I was in line at Michael's Craft Store today behind a mother with her 9 year old daughter. The mom and the checkout woman were commiserating about how expensive it was to buy the supplies for all the school projects that are required. “Maybe I'm old-fashioned.” the checker exclaimed, “but I don't know why they don't just have the students do reports anymore. They have to do projects for Science, History, English.” I joined in on the discussion, secretly relieved that those days were behind me.
Several projects of my own children came to mind. In fifth grade, my younger daughter had to do a diorama for a novel they were reading. Being her self sufficient self, she helped herself to our spice cupboard. Into the bottom of the box, she glued down what she thought was parsley to represent grass. Unfortunately, what she thought was a basically odorless green herb was in actuality, a spice blend call It's A Dilly, whose predominant scent was garlic. Her teacher kindly said that she enjoyed its “aroma”, claiming that garlic bread was her favorite food.
That project did not have the honor of joining the myriad of others still stored in our basement. Even though my older daughter is now approaching 28, I can't bring myself to throw out her beautiful foam core rendition of the Blitzkrieg. I also have so many fond memories of our trip to St. Augustine, FL, that I still gaze lovingly at my younger daughter's triptych of the city she created when studying Florida history in 3rd grade. However, one of the memorable projects did not survive the test of time.
In seventh grade, my son had to recreate an American monument. By the time he got around to picking one, all the easy monuments were already taken. He had the monumental task (excuse the pun) of sculpting Mt. Rushmore. Or should I say, “we” had the monumental task since it became a family project, spearheaded mostly by my artistically gifted daughter. We used sculpti clay to form the heads, but in order to be more economical, we made clay out of flour, water and salt to side the mountain. It did come out to be rather impressive, even though Teddy Roosevelt bore a striking resemblance to John Lennon. So after all that work, how could one possibly throw it out once it returned home? It was placed on a high shelf in the basement until one day when I decided it was time to retire it to the trash. As I reached up above my head to retrieve it, I was showered with mouse droppings. Apparently the flour based clay provided a very large and yummy meal for the creature which is now referred to in our family as, “the mouse that ate Mt. Rushmore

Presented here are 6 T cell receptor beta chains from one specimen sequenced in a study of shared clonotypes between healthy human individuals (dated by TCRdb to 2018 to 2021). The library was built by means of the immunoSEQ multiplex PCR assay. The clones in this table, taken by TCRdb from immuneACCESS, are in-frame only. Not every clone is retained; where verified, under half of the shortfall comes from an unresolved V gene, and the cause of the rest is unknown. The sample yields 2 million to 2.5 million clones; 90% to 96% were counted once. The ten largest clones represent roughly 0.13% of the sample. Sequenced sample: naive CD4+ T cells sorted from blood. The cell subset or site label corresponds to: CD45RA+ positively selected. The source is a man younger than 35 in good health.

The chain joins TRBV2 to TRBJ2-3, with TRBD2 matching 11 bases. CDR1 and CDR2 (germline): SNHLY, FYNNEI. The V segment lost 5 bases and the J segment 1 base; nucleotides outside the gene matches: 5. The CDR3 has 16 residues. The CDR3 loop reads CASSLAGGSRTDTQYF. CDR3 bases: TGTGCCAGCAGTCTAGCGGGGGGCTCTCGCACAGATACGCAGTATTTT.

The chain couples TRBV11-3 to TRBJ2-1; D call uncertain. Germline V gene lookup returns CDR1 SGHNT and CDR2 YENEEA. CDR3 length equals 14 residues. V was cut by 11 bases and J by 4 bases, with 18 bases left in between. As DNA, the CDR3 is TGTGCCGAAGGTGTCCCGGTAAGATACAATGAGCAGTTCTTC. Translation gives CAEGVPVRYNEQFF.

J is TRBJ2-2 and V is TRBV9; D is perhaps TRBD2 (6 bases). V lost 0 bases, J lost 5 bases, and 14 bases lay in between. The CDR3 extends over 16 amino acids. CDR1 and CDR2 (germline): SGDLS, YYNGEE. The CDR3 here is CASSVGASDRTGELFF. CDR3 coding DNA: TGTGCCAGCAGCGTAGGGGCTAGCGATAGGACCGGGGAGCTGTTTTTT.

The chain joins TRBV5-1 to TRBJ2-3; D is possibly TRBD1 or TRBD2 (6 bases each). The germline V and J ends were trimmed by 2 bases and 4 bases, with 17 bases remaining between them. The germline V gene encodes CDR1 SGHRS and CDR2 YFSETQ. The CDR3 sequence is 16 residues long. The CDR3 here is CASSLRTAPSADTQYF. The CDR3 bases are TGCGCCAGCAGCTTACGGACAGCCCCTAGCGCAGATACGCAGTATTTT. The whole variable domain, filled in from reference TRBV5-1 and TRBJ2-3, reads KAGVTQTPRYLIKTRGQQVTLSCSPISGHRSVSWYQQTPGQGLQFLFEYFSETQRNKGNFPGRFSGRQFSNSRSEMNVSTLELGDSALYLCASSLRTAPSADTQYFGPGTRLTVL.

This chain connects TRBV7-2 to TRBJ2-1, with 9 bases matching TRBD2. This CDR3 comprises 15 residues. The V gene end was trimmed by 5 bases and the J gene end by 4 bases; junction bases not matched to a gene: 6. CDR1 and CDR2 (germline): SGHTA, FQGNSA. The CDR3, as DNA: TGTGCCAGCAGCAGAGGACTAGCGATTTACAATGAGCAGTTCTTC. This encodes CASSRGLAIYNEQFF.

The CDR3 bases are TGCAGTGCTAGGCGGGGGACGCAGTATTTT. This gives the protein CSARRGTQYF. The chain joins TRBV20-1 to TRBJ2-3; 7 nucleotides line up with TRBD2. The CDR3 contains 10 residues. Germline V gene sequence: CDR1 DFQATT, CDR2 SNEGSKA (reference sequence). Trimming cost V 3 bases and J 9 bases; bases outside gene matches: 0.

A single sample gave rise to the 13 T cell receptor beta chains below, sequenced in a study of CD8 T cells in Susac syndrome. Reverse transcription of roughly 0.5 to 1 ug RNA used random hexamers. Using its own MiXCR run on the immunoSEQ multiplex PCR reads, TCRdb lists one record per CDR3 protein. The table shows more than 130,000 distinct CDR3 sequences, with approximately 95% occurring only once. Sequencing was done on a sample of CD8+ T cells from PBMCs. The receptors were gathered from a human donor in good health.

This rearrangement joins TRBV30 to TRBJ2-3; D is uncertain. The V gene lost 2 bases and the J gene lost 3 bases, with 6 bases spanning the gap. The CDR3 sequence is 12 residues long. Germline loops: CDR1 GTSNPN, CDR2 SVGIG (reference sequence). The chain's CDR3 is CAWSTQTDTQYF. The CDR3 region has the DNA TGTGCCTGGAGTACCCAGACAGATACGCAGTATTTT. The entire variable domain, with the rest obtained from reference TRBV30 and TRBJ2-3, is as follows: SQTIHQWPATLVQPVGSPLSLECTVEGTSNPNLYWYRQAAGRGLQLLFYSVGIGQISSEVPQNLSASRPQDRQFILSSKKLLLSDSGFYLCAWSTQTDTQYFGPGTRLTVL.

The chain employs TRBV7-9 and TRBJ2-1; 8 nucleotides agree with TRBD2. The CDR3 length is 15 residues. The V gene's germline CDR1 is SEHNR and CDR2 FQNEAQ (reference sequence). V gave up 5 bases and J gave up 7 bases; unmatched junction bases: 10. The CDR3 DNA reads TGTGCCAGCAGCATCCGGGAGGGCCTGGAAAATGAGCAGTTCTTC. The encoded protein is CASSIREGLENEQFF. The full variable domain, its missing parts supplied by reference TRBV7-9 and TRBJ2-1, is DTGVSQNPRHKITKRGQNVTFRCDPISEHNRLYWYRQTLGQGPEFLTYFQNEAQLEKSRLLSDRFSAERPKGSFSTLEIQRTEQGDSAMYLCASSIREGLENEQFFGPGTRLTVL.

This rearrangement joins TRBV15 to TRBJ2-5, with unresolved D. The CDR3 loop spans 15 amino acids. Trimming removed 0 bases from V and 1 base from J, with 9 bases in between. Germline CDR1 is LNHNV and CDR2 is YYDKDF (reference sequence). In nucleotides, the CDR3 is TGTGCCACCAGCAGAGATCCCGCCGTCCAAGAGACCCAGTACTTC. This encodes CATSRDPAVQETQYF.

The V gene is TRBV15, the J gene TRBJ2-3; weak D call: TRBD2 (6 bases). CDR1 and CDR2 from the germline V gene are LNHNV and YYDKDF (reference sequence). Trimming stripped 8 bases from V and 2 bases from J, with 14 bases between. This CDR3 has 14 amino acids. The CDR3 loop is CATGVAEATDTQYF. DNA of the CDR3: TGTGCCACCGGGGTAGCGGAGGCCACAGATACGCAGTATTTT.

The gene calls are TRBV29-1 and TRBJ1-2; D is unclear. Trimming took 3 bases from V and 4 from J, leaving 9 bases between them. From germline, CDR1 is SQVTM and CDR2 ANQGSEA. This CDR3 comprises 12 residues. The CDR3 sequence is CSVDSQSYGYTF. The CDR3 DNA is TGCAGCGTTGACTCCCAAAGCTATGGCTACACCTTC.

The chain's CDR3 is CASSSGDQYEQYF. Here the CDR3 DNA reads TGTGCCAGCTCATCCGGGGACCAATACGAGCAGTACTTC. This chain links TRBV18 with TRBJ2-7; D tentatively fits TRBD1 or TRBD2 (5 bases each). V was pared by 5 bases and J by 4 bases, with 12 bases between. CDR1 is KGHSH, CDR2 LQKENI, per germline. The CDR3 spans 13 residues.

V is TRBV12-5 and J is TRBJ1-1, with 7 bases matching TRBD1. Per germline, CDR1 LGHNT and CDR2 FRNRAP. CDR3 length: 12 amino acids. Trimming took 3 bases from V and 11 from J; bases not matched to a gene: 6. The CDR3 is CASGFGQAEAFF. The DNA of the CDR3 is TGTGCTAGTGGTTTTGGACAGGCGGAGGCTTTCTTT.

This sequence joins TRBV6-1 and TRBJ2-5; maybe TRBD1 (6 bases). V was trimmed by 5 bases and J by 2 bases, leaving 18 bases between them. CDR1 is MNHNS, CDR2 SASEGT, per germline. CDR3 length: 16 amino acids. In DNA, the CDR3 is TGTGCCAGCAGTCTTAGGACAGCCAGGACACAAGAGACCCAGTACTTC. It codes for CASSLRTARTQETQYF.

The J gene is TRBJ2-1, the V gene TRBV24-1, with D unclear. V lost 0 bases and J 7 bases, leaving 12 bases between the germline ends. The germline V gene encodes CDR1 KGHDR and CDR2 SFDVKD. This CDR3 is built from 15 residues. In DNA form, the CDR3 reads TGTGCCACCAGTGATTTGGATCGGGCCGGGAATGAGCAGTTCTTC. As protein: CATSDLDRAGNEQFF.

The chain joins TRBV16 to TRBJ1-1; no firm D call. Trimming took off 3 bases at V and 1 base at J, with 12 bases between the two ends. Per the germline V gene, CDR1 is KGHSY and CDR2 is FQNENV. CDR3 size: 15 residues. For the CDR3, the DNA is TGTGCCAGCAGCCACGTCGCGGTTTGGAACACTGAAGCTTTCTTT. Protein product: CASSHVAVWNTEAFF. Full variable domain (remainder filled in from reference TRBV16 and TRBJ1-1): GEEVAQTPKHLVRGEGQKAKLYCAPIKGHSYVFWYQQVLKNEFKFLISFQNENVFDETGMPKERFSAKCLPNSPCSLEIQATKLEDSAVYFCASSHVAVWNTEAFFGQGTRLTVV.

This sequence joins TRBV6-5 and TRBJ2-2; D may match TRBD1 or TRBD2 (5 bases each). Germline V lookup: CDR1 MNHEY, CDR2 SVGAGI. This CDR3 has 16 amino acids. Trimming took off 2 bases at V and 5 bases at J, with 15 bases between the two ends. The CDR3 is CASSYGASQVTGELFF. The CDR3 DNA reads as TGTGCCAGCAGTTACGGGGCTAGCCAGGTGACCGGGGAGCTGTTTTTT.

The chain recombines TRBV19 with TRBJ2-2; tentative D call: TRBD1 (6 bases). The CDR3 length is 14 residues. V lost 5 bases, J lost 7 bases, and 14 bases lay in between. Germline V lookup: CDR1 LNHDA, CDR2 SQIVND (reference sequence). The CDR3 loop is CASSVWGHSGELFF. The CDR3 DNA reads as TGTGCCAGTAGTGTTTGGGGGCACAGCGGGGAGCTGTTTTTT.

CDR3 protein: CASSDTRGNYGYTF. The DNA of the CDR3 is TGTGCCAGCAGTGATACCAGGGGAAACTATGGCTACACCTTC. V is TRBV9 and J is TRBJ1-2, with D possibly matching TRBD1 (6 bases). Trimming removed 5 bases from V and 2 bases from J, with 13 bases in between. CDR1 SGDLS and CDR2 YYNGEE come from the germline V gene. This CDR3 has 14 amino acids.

This posting will not be sharing any fun art ideas or instructions, but I will reveal a secret to parents
who have these years approaching. Unless a school project is for an actual art class, do not have any compunction about pulling in whichever person in the family has an artistic bent to assist the one who does not. And when that day does come, or if you are in the middle of it right now, know that there is someone out there who feels your pain.